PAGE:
1.     It’s a sad fact but people really don’t care about you or your products or services; they care about themselves and what your products or services can do for them. So now take a look at your advertising, your brochures, your website and take out everything about you and change it to what you can do for your customers.

2.     In his book ‘Flipping the Funnel’, Seth Godin suggests that you: “Turn strangers into friends, turn friends into customers and then turn your customers into salespeople”. Not a bad idea really!

3.     Borrow a successful idea from another industry and apply it to yours. A man named George Thomas was searching for an effective way for people to apply deodorant. He was very frustrated in his research for a solution until he realised that he was holding the answer right in his hand. George borrowed the concept of the ball-point pen and created roll-on deodorant.

4.     When you take away the risk in a transaction, you lower the barrier to action and eliminate the primary obstacle to buying. How can you take away the risk for your customer and ensure that they buy from you? At some supermarkets, if you take back a faulty product they will give you a replacement and give you your money back, wouldn’t you be happy to buy from them? Could you offer a similar deal?

5.     Test every new idea before fully implementing it. It is said that the motor magnate, Henry Ford, would take prospective employees out to lunch before hiring them, and if they salted their food before tasting it then they didn’t get the job. The reason? Apparently, Mr. Ford believed that salting food before tasting it indicated that the person would implement a plan before testing it. An extreme policy? Perhaps, but, then again, Henry Ford was America’s first billionaire!

6.     Partners in profit. When major film studios like Disney or Universal produce movies aimed at the youth market, they develop full-blown merchandising programmes to run at places like McDonald’s and Burger King. More often than not, the merchandising schemes are more profitable than the actual movie. Who could be your partner in profit?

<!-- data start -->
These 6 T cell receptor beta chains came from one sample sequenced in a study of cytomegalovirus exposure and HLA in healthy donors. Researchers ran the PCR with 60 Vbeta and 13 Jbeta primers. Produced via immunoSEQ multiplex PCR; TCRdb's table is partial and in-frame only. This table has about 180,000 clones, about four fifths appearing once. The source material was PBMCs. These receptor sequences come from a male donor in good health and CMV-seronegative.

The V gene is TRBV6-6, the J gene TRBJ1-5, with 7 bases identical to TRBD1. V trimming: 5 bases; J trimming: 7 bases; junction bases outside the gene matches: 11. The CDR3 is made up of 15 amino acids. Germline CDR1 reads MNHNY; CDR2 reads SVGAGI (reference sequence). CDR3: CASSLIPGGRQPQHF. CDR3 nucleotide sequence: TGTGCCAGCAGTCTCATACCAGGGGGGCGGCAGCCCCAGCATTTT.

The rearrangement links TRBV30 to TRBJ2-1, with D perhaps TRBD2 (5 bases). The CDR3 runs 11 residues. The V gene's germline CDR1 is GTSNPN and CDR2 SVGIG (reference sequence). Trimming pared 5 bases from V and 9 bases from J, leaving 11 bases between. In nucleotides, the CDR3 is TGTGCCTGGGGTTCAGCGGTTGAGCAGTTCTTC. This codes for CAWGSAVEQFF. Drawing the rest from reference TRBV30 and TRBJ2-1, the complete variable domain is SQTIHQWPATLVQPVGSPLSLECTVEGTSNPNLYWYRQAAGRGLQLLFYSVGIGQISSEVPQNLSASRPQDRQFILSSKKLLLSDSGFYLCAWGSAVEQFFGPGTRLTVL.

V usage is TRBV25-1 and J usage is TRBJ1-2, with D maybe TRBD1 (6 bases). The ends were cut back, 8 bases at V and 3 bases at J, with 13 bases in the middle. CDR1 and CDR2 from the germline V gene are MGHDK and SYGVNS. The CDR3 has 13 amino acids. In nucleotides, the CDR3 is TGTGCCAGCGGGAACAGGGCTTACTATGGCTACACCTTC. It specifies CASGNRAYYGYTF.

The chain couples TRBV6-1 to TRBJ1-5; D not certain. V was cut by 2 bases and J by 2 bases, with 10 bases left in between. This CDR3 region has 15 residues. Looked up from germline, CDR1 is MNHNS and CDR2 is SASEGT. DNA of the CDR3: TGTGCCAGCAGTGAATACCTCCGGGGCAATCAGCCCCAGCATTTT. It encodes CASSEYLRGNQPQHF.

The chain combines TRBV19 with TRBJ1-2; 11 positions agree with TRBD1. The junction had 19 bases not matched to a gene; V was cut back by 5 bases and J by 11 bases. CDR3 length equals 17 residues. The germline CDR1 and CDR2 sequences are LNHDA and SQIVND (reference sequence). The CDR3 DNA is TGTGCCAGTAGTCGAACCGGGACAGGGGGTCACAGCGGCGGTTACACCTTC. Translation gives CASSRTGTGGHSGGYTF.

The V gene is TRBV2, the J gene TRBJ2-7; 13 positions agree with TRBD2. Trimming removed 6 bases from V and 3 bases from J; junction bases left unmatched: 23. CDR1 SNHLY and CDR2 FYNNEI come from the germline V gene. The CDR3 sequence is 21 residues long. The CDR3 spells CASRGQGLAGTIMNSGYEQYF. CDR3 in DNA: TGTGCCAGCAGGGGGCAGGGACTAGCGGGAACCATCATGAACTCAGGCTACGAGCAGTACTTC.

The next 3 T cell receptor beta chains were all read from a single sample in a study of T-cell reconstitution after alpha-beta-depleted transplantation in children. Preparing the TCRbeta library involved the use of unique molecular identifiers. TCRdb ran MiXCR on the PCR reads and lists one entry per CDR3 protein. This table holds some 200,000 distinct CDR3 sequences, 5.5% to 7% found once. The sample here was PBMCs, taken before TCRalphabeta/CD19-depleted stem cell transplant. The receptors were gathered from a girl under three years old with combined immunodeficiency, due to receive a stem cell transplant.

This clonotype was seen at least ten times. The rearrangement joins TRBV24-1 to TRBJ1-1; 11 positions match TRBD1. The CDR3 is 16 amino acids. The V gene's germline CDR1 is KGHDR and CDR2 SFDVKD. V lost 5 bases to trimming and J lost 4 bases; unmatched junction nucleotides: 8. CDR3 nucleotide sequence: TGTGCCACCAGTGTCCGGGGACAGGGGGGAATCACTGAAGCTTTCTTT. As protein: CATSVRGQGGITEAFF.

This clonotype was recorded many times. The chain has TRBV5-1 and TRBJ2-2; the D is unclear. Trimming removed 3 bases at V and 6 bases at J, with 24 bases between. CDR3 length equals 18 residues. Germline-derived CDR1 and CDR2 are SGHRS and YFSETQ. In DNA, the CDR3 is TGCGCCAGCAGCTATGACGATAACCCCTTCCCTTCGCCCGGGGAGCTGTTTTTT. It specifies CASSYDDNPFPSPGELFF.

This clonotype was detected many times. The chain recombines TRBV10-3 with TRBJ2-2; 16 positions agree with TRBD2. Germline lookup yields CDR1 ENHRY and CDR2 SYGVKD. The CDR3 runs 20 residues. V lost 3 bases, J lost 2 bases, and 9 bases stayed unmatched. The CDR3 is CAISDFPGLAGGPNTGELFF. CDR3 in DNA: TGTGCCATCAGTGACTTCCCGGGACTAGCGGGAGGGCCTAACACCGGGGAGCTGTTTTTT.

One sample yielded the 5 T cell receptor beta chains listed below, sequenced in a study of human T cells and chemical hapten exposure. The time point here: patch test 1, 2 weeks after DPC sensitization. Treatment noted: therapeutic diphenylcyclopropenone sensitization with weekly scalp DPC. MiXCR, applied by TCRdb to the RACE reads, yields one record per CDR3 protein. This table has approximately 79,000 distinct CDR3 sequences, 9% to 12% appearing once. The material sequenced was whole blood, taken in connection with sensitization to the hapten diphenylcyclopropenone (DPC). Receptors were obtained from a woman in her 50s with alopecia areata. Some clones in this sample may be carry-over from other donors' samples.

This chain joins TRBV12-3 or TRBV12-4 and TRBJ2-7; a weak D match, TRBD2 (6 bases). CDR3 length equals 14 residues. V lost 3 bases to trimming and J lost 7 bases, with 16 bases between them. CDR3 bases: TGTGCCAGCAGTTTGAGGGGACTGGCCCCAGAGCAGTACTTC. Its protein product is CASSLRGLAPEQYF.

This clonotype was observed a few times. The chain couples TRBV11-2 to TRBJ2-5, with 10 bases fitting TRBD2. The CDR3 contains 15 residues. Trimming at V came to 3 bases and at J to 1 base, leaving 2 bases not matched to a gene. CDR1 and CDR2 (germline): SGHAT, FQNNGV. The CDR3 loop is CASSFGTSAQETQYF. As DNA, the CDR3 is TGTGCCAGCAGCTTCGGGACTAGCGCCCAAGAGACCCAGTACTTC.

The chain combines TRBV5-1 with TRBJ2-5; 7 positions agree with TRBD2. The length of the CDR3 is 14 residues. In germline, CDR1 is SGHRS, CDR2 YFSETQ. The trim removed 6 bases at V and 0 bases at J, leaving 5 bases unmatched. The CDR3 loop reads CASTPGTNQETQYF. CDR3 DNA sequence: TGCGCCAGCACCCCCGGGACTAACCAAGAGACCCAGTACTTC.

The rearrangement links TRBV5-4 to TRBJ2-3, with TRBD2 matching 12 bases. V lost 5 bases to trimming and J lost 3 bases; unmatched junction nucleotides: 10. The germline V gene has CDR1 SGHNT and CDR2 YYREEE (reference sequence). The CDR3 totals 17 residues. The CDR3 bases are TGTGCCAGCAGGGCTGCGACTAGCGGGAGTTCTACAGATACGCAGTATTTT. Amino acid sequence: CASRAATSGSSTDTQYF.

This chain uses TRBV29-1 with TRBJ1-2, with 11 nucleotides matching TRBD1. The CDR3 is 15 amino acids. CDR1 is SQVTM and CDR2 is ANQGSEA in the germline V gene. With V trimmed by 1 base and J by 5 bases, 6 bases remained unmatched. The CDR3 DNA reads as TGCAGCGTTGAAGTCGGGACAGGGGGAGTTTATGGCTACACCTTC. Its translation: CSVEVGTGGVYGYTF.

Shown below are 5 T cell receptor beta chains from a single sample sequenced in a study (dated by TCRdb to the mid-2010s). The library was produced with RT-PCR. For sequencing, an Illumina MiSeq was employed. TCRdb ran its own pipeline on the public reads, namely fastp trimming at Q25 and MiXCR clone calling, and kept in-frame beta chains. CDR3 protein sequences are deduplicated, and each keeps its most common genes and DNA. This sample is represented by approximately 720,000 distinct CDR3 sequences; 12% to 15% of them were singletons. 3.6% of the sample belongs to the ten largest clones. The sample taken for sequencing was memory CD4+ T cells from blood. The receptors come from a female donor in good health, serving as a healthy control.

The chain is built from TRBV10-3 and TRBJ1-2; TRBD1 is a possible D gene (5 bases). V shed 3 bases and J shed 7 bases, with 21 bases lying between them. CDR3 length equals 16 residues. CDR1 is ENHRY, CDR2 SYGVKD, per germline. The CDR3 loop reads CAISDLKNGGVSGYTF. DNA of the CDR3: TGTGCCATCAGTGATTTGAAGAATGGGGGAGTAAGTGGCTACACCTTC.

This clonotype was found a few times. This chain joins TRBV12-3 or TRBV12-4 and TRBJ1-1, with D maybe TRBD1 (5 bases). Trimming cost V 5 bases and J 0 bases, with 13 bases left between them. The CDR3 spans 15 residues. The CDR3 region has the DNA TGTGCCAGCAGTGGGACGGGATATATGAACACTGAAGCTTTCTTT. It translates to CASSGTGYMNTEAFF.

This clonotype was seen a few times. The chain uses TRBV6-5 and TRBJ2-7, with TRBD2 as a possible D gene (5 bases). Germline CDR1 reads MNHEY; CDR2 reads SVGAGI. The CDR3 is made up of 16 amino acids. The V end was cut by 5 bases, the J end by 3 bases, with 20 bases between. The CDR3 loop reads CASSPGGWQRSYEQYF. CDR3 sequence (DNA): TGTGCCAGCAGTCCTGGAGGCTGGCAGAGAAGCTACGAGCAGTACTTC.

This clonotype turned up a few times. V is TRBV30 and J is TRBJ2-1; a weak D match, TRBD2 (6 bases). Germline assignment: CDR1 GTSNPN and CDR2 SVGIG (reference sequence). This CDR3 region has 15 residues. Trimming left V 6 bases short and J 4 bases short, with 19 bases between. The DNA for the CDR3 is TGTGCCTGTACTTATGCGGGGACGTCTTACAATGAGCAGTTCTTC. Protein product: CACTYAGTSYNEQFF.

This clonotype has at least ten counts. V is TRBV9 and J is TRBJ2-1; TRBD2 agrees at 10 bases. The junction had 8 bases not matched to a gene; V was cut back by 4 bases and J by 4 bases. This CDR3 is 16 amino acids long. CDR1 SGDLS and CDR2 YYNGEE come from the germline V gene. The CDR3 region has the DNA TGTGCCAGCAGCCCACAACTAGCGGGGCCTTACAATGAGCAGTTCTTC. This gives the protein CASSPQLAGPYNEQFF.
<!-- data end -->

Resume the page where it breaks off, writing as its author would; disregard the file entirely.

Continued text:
7.     It can cost a fortune to acquire new customers and yet, surprisingly, that is where most companies concentrate their sales efforts and money. It costs far less to get more business from your existing customers, or even from old customers who, for whatever reasons, have taken their business elsewhere. But it does rely on the fact that you keep careful records of customers past and present, you do, don’t you?

8.     Think of your business cards as unpaid but vital salespeople. Are they smart in appearance? Can they tell someone about your business? Can they give someone your full contact details? Do they accurately represent your business? Are they out there and selling or are they just sitting in a nice warm box in the office? If you’re not happy with them then fire them (literally) and get a new, smart, business card sales force, it’s a helluva lot cheaper than real people!

9.     Many people believe that it’s the best ‘talkers’ who make the best salespeople – WRONG! It’s the best ‘listeners’, those who truly ‘hear’ and then respond to a customer’s needs and wants by proposing the right solutions who always make the sale. Are you a ‘talker’ or a ‘listener’?

10.  The Swiss Army Knife. Some of the most successful products in the world today are combinations of existing products – the mobile phone/camera, the clock-radio, the snowboard and the Swiss army knife. If you combined your product/service with another would you have a potential world beater?

And the best tip of them all? Try business improvement coaching for yourself and see how it can benefit your business. No risk, no obligation and, best of all, no charge!

(Call Performance Plus on 01284 330400 for details)